Common Name: Black Locust
Scientific Name: Robinia pseudoacacia L.
Efforts must be made to prevent seed maturation and dispersal of plants into new areas. Additionally, no transportation, propagation, or sale of these plants is allowed. Failure to comply may result in enforcement action by the county or local municipality. Minnesota Noxious Weed Law.
Black locust is native to North America, but not to Minnesota or the Upper Midwest. It is native to the Appalachian region and the Ozarks, where it is also considered a weed. It has been widely planted as an ornamental, for land reclamation, and for erosion control. It is also a major honey-producing plant in the eastern U.S. Black locust is spreading into new areas and is now a threat to other states which are outside of the historical range.
The native habitats of black locust are temperate, moist to wet forests and wooded slopes. It will invade disturbed sites such as old fields, cleared areas, and degraded woods and thickets.
Black locust spreads mainly through intentional human plantings and disturbance. The seeds are long-lived, remaining viable in the soil for up to 10 years, although the seeds generally have poor germination rates. Seed can spread moderate distances by wind, gravity, and possibly birds. The seedlings can sprout and grow fast, enabling this species to colonize disturbed sites very quickly. Once established on a site, the trees reproduce vigorously by root suckering and stump sprouting to form clonal groves linked by a shared root system.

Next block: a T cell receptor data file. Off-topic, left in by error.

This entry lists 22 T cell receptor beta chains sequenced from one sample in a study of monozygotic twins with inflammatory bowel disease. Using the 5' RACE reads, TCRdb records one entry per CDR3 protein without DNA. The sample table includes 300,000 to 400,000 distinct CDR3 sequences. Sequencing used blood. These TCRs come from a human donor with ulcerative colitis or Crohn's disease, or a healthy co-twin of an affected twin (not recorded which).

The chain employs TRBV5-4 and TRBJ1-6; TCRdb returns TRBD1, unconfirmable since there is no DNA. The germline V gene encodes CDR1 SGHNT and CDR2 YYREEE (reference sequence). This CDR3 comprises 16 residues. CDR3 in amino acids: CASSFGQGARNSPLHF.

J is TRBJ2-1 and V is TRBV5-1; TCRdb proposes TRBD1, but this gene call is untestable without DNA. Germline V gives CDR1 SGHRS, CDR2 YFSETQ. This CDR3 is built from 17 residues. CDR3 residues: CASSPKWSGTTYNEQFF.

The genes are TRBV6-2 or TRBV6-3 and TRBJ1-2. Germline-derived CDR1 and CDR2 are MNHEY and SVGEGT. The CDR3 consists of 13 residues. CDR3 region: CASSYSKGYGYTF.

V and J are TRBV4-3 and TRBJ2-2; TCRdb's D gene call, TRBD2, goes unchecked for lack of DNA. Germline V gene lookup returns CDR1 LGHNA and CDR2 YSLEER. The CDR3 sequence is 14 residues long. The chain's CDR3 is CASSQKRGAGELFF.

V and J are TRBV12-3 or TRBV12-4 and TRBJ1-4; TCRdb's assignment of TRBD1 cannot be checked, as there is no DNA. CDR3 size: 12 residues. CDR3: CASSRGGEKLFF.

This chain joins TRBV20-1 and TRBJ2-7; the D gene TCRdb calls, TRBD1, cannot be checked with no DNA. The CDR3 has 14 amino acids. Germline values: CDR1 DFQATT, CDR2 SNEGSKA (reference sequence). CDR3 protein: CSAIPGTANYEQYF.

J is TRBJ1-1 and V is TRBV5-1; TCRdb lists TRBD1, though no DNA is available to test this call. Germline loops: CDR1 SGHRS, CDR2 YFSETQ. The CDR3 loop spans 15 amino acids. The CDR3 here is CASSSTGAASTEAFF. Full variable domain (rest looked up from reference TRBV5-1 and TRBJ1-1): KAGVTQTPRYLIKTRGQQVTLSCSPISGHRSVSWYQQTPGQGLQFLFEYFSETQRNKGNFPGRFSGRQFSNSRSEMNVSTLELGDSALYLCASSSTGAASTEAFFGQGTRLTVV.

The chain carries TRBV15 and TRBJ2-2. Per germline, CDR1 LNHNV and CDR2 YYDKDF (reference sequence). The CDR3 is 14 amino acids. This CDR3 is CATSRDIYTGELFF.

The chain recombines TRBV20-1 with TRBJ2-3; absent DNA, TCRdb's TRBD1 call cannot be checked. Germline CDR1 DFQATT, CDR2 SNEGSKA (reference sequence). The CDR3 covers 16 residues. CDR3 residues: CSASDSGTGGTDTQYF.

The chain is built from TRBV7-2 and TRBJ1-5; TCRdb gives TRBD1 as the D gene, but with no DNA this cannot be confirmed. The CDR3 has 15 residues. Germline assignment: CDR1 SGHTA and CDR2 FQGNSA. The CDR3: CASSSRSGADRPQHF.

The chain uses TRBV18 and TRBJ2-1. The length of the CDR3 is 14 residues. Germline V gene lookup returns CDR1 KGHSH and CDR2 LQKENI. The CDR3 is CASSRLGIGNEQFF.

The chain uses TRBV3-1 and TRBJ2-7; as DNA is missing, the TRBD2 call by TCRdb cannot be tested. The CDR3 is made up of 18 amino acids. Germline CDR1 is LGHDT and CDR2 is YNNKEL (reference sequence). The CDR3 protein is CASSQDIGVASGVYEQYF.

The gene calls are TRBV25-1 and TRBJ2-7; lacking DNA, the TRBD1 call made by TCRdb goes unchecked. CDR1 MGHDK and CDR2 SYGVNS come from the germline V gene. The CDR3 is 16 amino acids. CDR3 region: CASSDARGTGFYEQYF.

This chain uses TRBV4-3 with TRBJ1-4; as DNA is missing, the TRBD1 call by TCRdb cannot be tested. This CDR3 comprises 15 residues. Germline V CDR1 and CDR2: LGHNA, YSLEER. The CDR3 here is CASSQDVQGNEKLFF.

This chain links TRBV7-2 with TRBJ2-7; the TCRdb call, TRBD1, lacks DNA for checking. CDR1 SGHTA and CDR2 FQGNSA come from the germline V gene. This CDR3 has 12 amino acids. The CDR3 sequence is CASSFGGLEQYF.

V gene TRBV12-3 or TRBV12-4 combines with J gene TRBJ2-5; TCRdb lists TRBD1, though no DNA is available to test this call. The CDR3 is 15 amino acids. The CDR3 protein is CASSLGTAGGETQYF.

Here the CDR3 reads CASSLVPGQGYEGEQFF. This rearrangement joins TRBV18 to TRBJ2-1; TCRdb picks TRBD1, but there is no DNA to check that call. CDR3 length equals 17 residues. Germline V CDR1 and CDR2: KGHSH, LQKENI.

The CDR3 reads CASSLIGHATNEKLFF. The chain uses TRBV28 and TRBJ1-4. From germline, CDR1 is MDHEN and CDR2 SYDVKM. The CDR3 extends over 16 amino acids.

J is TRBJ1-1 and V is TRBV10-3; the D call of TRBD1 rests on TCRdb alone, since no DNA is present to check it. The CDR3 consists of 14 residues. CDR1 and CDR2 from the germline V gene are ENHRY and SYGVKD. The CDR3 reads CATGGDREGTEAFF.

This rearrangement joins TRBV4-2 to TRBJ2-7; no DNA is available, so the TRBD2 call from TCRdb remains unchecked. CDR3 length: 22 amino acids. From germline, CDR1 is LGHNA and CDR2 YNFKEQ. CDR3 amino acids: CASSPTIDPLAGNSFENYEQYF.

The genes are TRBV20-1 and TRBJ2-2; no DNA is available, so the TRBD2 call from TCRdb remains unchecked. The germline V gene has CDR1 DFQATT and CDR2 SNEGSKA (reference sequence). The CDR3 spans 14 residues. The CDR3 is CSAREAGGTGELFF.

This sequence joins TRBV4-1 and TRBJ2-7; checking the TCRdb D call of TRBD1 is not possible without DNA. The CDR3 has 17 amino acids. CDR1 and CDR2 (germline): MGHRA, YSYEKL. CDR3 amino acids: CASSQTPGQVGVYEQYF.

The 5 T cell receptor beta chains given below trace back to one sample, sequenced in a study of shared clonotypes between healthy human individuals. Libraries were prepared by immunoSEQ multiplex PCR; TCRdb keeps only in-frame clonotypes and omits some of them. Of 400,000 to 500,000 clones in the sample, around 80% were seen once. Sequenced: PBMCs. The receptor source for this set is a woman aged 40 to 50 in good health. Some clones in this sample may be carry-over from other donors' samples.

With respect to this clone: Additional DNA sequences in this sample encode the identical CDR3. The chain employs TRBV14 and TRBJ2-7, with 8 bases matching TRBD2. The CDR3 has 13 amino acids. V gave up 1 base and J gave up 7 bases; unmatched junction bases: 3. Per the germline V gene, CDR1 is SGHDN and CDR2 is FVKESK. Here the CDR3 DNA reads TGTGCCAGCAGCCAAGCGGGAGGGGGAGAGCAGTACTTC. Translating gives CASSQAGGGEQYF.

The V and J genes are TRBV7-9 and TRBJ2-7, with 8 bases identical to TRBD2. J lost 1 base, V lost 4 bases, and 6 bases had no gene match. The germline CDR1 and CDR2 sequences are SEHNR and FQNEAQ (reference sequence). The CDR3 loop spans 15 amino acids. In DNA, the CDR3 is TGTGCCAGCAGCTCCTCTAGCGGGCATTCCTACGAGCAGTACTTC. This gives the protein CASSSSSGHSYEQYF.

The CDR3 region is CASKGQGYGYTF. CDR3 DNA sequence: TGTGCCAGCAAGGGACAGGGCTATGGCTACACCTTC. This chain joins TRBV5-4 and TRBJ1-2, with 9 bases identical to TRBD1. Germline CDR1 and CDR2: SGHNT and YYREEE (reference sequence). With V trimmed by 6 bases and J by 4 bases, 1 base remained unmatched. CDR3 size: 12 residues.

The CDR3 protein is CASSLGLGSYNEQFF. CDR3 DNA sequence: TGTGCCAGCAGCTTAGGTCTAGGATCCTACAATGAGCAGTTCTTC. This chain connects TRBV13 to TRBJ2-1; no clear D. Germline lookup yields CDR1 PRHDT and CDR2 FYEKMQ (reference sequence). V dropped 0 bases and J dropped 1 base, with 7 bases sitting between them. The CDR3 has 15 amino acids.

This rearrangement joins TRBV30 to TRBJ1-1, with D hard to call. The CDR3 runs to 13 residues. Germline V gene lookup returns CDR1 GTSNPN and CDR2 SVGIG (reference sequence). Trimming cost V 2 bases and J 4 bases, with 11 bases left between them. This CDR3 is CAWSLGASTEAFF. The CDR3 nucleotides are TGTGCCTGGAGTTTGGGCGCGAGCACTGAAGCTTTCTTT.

Black locust occurs throughout the Eastern U.S., from the East Coast to the Great Plains states. In Minnesota, it has been reported in about half of the 87 counties.
Black locust can outcompete and exclude other tree species and native prairie and savanna plants. It can form a monoculture on disturbed sites.
Being a legume, it has the ability to fix nitrogen in the soil and as a result, it may alter local soil characteristics. By increasing soil nitrogen, it can create a favorable habitat for other colonizing nonnative species.
Black locust leaves, stem, bark, and seeds contain robin, a toxic compound. Ingestion results in gastrointestinal and neurological dysfunctions which are particularly acute in horses and can be fatal.